Over the course of millennia, astrology has been regarded as a science, an art, a black magic, and, now, mostly a pop-culture phenomenon. But humans have long sought guidance from the stars and artists, inspiration. From the Limbourg brothers’ detailed cosmic calendars that grace the pages of the 15th-century book of hours made for the Duc de Berry, to Hilma af Klint’s mystical sign-filled paintings created by channelling and meditation in the 20th century, the visual record of the dance of celestial bodies is as varied as it is timeless.
Our collective fascination with the cosmos and its influence on Earth and its inhabitants is beautifully illustrated by artists spanning centuries in Taschen’s latest addition to its Library of Esoterica series, the volume Astrology, edited by Jessica Hundley. “Creatively, we continue to interpret the skies. The evolution of astrological art moves parallel with our own progressive growth as humans,” Hundley writes in her preface to the book. “Each generation finds its own connection to the cosmos within art and imagination, expressing individual experience through astrology’s universal language.”
The book delves into each of the 12 zodiac signs, as well as the meanings of astrological houses and planetary aspects, all of which make up what is known as a birth chart. But even for those less interested in the stars and more interested in the arts, the tome offers a visually lush survey of how artists like Joan Miró, af Klint, Niki de St Phalle, Xul Solar, Betye Saar and countless others have and continue to interpret the Earth’s horological spiral and our small but shining moments as we take turns around the sun.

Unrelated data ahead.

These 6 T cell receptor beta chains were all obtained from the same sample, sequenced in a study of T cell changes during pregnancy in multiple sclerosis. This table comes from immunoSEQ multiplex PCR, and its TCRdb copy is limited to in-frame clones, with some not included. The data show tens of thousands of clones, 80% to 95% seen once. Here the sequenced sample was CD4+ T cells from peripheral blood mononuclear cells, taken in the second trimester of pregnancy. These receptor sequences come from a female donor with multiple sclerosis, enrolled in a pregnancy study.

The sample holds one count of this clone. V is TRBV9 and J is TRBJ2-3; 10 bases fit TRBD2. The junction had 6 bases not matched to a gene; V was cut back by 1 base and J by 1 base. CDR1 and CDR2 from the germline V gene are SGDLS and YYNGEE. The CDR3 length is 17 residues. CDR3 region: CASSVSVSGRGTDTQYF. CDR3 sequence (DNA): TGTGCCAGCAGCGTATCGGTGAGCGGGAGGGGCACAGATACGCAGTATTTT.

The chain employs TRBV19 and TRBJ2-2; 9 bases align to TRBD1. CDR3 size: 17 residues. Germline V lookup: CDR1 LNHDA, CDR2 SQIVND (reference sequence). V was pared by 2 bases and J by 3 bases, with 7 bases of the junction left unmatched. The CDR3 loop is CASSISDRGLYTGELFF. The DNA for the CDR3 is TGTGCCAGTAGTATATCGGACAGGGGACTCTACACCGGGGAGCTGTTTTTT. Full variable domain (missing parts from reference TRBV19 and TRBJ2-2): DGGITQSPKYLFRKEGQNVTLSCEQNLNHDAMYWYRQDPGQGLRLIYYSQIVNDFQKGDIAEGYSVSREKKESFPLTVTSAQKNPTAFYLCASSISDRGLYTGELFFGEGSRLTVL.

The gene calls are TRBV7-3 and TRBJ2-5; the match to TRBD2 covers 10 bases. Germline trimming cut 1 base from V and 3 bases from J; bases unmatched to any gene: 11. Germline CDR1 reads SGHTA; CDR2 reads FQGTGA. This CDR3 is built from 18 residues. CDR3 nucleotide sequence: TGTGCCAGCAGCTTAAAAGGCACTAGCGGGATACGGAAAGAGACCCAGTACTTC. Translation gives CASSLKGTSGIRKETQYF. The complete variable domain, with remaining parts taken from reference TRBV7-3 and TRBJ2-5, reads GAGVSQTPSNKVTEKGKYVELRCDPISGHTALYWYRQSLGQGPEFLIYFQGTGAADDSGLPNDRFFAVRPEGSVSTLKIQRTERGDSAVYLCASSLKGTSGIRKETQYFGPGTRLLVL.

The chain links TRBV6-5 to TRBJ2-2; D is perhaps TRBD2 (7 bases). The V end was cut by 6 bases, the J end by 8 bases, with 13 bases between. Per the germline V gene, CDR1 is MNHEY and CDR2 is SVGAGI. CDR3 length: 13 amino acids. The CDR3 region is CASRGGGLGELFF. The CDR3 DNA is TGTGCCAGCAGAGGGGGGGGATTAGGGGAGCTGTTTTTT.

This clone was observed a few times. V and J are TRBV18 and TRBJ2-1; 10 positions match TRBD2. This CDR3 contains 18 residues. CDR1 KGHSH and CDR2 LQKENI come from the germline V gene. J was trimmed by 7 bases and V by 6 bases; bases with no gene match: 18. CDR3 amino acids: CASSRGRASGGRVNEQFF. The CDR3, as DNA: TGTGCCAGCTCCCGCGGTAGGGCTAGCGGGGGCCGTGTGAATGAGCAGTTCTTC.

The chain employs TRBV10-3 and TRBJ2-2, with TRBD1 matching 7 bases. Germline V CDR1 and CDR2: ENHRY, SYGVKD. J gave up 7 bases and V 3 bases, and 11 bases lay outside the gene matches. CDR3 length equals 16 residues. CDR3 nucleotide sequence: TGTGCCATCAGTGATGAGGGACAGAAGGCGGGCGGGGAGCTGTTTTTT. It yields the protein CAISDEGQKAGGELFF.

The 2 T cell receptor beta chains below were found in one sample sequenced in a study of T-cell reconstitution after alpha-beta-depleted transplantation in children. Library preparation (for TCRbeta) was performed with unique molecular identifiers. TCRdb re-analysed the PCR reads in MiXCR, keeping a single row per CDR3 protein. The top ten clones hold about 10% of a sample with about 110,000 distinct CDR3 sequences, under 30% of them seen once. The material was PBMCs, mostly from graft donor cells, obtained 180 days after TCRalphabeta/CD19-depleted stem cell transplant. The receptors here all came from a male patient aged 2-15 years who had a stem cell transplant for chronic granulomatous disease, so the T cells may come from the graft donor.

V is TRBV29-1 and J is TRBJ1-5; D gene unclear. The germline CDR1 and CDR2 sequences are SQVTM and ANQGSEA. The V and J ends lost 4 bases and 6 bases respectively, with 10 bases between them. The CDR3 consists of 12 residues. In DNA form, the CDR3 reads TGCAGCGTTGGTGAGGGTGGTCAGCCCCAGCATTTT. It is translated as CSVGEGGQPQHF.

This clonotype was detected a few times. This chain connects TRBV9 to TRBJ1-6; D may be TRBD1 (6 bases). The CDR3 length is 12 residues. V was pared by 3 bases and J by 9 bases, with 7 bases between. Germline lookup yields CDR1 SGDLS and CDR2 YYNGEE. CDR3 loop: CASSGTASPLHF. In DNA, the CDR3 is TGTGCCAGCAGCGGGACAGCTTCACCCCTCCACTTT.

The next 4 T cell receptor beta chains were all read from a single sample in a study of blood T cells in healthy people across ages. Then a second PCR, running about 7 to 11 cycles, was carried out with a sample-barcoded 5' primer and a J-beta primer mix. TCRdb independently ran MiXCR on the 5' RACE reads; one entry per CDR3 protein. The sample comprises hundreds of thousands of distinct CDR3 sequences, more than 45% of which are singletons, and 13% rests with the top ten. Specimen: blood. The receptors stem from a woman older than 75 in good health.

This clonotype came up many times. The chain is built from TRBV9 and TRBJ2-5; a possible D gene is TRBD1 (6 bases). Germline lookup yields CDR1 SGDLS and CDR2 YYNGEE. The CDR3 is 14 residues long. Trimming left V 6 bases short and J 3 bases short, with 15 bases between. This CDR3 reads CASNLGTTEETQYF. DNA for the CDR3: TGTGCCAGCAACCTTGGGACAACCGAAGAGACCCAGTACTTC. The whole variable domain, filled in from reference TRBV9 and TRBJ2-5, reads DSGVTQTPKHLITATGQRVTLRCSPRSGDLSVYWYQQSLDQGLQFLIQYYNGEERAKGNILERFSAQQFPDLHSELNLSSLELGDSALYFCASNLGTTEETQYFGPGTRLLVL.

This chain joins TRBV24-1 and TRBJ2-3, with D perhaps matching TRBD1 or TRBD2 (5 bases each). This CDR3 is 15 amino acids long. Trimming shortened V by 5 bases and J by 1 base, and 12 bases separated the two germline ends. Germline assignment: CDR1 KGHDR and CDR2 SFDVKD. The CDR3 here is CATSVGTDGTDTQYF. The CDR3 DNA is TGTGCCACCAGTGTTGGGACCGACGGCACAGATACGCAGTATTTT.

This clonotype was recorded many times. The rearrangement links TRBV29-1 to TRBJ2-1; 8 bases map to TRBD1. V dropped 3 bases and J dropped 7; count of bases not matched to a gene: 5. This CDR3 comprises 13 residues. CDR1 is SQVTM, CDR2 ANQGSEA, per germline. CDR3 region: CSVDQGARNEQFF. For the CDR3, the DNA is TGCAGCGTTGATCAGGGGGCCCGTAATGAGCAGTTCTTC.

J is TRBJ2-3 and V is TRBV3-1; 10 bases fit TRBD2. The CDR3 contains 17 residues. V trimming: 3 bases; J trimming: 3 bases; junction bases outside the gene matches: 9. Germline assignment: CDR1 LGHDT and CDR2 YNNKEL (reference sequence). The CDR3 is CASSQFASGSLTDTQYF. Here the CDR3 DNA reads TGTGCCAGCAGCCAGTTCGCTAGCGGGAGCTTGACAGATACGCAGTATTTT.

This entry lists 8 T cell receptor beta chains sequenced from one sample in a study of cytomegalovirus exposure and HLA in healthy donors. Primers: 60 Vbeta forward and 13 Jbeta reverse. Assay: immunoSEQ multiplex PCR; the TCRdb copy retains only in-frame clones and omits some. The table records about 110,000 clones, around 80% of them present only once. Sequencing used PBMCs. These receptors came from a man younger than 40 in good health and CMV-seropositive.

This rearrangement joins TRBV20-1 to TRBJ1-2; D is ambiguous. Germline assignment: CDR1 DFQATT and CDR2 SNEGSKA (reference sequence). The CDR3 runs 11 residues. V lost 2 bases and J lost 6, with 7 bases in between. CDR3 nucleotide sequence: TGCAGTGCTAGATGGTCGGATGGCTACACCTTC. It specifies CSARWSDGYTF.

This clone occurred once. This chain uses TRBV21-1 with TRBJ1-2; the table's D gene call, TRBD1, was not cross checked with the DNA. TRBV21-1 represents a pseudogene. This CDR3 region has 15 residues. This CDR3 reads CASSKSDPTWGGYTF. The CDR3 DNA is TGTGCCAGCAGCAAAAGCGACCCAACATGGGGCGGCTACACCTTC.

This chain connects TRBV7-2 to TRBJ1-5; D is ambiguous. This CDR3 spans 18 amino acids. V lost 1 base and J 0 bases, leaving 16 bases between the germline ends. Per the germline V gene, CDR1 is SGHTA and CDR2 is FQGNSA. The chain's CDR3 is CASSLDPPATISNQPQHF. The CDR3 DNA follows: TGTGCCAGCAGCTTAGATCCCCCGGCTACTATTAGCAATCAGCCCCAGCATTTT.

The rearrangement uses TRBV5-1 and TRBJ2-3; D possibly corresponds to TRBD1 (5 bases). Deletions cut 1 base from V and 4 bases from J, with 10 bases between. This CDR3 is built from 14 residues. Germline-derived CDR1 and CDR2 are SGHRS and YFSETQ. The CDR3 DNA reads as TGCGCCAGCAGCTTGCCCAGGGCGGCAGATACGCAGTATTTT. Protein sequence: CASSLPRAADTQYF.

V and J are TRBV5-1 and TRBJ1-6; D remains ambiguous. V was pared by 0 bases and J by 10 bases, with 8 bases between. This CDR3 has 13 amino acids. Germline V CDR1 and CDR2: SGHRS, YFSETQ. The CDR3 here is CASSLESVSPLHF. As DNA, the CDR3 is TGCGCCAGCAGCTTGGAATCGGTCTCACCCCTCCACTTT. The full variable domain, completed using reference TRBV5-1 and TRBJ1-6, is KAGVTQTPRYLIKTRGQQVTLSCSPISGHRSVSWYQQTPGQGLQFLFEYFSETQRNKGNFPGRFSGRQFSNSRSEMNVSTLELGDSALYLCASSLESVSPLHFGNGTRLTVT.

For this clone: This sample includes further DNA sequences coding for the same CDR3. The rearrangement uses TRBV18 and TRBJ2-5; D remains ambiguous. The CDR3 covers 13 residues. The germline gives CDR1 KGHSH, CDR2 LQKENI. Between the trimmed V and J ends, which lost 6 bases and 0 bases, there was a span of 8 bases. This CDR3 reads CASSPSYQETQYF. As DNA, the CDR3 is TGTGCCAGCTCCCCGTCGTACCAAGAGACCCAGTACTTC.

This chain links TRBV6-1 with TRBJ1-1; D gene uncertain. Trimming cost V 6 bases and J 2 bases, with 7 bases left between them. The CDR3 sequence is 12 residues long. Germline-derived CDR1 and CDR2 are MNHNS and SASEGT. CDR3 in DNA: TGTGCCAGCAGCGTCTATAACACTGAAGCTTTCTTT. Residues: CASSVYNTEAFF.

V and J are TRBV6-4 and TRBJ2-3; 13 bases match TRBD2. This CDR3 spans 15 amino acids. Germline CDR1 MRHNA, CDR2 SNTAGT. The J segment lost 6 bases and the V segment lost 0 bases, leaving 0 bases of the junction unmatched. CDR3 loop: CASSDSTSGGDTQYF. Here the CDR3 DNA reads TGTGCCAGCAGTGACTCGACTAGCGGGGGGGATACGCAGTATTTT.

Below is a selection of works from Astrology that details the many aspects of the zodiac and its interpretations.
Hilma af Klint often incorporated occult imagery and metaphysical aspects in her works, including astrological symbols like those featured in the corners of this painting.
Inspired by the works of Goya and Bruegel, the British artist Paul Rumsey describes his art as “metaphoric realism,” as he often uses visual metaphors to explore arcane and esoteric themes.
According to Greek myth, the immortal Pollux so grieved the death of his mortal twin, Castor, that their father, Zeus, united them again in the heavens as the constellation Gemini.
In a nod to the fashion line’s founder, Christian Dior, and his passion for esoterica, creative director Maria Grazia Chiuri launched several zodiac-inspired designs for the fashion house’s 2017 couture collections.
The ancient Greeks called this constellation the “Claws of the Scorpion,” and saw it as an extension of Scorpio. During the first century, the Romans renamed the constellation for the scales of justice held aloft by Astraeia (Virgo). The US artist Meagan Boyd combines them to create Libra Cusp, a nod to the changing date between zodiac signs.
Scorpions are nature’s ultimate survivors, deified by ancient Egyptians in the form of Selket, a scorpion goddess who reigns over fertility, nature, medicine, magic and healing.
- Astrology, The Library of Esoterica, Jessica Hundley, ed., Andrea Richards, Susan Miller, Thunderwig, Taschen, 520pp, $40